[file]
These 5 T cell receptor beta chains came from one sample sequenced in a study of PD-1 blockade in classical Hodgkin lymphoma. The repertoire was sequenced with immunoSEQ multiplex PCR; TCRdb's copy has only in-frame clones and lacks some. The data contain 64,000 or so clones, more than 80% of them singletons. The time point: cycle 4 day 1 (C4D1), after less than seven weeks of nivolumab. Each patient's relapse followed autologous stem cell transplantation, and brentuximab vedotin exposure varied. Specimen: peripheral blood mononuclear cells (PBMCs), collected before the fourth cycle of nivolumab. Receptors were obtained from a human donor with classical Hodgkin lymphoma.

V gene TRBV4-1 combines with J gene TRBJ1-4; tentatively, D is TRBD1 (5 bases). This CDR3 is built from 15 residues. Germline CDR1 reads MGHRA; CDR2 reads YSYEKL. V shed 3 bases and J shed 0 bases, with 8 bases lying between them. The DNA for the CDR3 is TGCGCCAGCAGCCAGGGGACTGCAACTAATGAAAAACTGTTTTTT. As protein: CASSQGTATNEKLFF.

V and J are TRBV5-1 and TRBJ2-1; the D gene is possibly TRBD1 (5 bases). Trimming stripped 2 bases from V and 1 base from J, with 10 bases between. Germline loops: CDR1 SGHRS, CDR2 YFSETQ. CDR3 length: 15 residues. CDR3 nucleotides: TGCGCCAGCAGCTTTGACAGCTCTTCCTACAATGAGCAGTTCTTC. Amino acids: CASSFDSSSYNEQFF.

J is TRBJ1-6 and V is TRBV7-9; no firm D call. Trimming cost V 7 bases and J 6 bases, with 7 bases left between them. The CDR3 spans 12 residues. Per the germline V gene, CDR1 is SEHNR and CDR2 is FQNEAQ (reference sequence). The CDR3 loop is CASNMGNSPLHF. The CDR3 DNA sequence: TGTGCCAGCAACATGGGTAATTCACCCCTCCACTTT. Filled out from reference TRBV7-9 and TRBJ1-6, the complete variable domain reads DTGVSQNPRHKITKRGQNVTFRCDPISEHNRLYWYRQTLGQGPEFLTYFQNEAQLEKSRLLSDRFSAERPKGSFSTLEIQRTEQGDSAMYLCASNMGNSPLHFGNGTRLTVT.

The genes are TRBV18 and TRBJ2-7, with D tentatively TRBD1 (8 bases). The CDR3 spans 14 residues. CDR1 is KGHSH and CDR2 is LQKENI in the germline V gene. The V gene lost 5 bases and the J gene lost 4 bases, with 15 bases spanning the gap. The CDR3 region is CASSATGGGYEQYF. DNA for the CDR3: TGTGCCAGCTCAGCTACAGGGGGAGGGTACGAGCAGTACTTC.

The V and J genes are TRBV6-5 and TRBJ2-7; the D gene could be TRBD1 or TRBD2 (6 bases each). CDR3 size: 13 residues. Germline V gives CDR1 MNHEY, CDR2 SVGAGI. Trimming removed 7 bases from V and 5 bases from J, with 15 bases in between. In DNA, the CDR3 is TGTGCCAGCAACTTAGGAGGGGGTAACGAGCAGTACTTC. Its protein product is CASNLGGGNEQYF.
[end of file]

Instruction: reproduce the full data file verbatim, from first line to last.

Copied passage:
These 5 T cell receptor beta chains came from one sample sequenced in a study of PD-1 blockade in classical Hodgkin lymphoma. The repertoire was sequenced with immunoSEQ multiplex PCR; TCRdb's copy has only in-frame clones and lacks some. The data contain 64,000 or so clones, more than 80% of them singletons. The time point: cycle 4 day 1 (C4D1), after less than seven weeks of nivolumab. Each patient's relapse followed autologous stem cell transplantation, and brentuximab vedotin exposure varied. Specimen: peripheral blood mononuclear cells (PBMCs), collected before the fourth cycle of nivolumab. Receptors were obtained from a human donor with classical Hodgkin lymphoma.

V gene TRBV4-1 combines with J gene TRBJ1-4; tentatively, D is TRBD1 (5 bases). This CDR3 is built from 15 residues. Germline CDR1 reads MGHRA; CDR2 reads YSYEKL. V shed 3 bases and J shed 0 bases, with 8 bases lying between them. The DNA for the CDR3 is TGCGCCAGCAGCCAGGGGACTGCAACTAATGAAAAACTGTTTTTT. As protein: CASSQGTATNEKLFF.

V and J are TRBV5-1 and TRBJ2-1; the D gene is possibly TRBD1 (5 bases). Trimming stripped 2 bases from V and 1 base from J, with 10 bases between. Germline loops: CDR1 SGHRS, CDR2 YFSETQ. CDR3 length: 15 residues. CDR3 nucleotides: TGCGCCAGCAGCTTTGACAGCTCTTCCTACAATGAGCAGTTCTTC. Amino acids: CASSFDSSSYNEQFF.

J is TRBJ1-6 and V is TRBV7-9; no firm D call. Trimming cost V 7 bases and J 6 bases, with 7 bases left between them. The CDR3 spans 12 residues. Per the germline V gene, CDR1 is SEHNR and CDR2 is FQNEAQ (reference sequence). The CDR3 loop is CASNMGNSPLHF. The CDR3 DNA sequence: TGTGCCAGCAACATGGGTAATTCACCCCTCCACTTT. Filled out from reference TRBV7-9 and TRBJ1-6, the complete variable domain reads DTGVSQNPRHKITKRGQNVTFRCDPISEHNRLYWYRQTLGQGPEFLTYFQNEAQLEKSRLLSDRFSAERPKGSFSTLEIQRTEQGDSAMYLCASNMGNSPLHFGNGTRLTVT.

The genes are TRBV18 and TRBJ2-7, with D tentatively TRBD1 (8 bases). The CDR3 spans 14 residues. CDR1 is KGHSH and CDR2 is LQKENI in the germline V gene. The V gene lost 5 bases and the J gene lost 4 bases, with 15 bases spanning the gap. The CDR3 region is CASSATGGGYEQYF. DNA for the CDR3: TGTGCCAGCTCAGCTACAGGGGGAGGGTACGAGCAGTACTTC.

The V and J genes are TRBV6-5 and TRBJ2-7; the D gene could be TRBD1 or TRBD2 (6 bases each). CDR3 size: 13 residues. Germline V gives CDR1 MNHEY, CDR2 SVGAGI. Trimming removed 7 bases from V and 5 bases from J, with 15 bases in between. In DNA, the CDR3 is TGTGCCAGCAACTTAGGAGGGGGTAACGAGCAGTACTTC. Its protein product is CASNLGGGNEQYF.